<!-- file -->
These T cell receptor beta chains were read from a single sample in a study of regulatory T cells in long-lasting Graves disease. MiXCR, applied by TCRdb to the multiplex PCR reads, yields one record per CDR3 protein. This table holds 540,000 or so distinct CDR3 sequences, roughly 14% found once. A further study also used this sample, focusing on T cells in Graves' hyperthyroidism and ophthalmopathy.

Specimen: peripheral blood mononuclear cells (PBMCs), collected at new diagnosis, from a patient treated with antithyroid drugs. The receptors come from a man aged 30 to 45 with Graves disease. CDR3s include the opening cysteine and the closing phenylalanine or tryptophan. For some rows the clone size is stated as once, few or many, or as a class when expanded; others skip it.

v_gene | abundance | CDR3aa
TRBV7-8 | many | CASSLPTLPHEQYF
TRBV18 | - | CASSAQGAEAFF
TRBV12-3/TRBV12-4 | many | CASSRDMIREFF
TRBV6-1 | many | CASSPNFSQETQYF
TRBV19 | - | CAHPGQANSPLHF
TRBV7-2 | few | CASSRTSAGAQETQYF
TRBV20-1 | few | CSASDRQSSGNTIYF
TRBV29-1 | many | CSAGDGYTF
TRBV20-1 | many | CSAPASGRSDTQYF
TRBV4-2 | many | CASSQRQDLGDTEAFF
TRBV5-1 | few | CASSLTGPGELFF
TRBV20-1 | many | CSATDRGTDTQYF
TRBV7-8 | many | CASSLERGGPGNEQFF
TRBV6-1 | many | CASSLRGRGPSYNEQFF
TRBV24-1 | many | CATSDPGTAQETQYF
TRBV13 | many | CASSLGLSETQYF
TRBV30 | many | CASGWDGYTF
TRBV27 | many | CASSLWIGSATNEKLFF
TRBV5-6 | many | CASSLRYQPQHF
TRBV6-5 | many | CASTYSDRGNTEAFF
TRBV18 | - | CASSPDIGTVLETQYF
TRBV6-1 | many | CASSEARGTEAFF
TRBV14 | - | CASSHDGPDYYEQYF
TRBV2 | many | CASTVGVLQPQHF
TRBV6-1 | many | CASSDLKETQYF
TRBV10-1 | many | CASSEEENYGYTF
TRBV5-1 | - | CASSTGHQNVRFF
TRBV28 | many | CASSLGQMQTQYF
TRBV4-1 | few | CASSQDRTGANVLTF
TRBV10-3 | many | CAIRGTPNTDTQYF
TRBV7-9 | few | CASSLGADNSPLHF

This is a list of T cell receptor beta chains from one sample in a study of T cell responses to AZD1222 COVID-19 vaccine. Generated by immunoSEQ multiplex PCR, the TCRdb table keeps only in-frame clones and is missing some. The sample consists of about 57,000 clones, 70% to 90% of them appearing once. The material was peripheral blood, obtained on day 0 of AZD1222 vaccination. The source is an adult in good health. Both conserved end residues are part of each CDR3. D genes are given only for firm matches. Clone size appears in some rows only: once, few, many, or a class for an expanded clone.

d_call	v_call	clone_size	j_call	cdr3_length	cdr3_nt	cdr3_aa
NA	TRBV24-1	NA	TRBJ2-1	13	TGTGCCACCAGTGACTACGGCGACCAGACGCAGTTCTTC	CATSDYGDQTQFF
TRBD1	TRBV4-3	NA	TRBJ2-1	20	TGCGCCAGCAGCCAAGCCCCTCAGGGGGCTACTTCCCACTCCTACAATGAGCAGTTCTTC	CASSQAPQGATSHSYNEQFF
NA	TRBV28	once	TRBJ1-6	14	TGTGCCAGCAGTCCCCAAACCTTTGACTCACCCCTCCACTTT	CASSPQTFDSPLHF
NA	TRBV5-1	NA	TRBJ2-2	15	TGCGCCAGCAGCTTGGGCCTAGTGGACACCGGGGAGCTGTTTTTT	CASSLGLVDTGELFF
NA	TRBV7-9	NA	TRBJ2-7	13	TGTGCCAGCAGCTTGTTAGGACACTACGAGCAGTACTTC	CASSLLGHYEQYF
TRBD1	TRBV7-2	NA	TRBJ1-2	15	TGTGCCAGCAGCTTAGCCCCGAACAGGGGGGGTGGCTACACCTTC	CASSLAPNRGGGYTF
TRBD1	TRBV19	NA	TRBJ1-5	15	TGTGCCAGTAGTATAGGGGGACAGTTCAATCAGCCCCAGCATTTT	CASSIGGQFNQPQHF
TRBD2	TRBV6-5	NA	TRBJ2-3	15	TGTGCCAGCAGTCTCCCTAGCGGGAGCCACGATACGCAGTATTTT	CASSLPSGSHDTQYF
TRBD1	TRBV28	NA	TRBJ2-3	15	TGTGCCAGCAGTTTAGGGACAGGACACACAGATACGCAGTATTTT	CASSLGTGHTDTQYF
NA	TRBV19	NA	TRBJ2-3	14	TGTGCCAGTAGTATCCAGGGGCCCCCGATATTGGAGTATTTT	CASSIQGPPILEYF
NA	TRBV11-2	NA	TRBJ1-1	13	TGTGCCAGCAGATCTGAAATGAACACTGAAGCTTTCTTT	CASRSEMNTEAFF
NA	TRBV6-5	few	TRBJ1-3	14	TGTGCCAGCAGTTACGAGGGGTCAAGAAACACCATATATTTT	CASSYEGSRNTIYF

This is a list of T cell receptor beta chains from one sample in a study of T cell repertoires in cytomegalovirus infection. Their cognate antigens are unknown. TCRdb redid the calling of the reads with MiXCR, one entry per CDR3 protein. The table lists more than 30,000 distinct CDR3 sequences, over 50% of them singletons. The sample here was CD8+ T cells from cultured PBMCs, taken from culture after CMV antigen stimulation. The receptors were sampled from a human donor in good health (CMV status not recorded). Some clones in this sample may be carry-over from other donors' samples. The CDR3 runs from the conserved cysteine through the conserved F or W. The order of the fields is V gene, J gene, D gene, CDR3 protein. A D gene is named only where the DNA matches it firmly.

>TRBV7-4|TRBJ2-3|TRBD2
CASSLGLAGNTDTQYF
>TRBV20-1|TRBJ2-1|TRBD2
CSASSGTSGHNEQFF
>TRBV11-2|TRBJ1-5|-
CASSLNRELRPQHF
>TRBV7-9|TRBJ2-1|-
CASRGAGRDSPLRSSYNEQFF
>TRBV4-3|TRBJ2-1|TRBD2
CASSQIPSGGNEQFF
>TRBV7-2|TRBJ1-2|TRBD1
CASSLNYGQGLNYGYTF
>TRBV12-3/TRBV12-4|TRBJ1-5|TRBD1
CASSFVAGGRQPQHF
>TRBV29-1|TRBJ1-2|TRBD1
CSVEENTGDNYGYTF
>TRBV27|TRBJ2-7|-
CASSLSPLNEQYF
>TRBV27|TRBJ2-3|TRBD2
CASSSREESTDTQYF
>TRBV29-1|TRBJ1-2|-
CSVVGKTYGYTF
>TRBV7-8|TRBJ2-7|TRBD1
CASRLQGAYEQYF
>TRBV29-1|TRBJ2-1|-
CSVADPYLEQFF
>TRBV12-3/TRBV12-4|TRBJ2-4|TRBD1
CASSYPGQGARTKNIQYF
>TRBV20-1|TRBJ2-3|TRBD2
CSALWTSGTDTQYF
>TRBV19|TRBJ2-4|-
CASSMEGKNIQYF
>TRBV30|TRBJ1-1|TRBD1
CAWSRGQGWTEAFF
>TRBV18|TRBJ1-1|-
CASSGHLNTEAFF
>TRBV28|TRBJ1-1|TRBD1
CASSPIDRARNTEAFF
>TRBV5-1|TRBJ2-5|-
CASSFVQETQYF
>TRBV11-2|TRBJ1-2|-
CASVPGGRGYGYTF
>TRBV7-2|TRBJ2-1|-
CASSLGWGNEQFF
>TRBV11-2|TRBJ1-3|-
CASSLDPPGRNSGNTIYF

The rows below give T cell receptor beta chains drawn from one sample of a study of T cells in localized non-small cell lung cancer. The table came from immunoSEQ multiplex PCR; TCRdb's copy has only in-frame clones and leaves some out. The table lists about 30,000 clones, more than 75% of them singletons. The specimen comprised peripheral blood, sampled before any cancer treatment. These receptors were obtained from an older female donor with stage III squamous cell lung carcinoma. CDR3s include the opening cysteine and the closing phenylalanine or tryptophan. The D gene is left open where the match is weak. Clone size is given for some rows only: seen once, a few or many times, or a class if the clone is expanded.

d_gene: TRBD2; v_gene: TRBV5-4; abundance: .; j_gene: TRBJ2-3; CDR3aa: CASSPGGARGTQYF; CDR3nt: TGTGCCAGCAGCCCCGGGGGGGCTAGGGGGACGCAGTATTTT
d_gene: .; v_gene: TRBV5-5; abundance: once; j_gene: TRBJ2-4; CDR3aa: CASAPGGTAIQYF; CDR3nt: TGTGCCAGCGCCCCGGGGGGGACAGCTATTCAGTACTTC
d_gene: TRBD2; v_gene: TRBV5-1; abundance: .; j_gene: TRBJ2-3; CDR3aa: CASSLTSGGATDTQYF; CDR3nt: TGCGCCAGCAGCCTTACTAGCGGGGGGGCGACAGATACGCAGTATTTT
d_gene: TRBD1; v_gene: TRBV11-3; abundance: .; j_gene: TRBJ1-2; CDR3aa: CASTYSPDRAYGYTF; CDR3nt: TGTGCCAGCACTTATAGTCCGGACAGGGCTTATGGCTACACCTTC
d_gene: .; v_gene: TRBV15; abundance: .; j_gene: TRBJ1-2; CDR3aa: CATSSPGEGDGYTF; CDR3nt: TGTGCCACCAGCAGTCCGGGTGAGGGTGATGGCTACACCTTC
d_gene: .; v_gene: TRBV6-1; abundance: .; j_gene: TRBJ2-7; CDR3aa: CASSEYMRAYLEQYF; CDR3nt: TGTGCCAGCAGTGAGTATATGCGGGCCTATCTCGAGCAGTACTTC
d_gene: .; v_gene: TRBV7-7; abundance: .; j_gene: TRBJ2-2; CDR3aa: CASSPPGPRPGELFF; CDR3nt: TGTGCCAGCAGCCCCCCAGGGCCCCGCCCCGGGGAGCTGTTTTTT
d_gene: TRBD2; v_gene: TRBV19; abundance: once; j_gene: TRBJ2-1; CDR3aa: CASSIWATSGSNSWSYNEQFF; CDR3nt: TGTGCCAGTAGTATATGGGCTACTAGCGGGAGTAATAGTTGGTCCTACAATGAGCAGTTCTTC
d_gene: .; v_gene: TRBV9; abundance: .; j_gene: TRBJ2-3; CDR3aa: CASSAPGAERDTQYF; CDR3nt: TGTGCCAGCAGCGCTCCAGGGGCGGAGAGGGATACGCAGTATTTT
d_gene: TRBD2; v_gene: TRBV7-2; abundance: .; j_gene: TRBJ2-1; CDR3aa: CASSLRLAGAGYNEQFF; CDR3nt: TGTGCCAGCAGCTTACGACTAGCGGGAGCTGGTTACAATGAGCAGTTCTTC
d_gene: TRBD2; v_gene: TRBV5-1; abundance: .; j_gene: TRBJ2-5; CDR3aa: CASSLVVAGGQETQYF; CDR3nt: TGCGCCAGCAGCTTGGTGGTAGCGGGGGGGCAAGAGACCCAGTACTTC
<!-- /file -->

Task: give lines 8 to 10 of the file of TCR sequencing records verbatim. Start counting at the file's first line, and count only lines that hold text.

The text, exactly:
TRBV19 | - | CAHPGQANSPLHF
TRBV7-2 | few | CASSRTSAGAQETQYF
TRBV20-1 | few | CSASDRQSSGNTIYF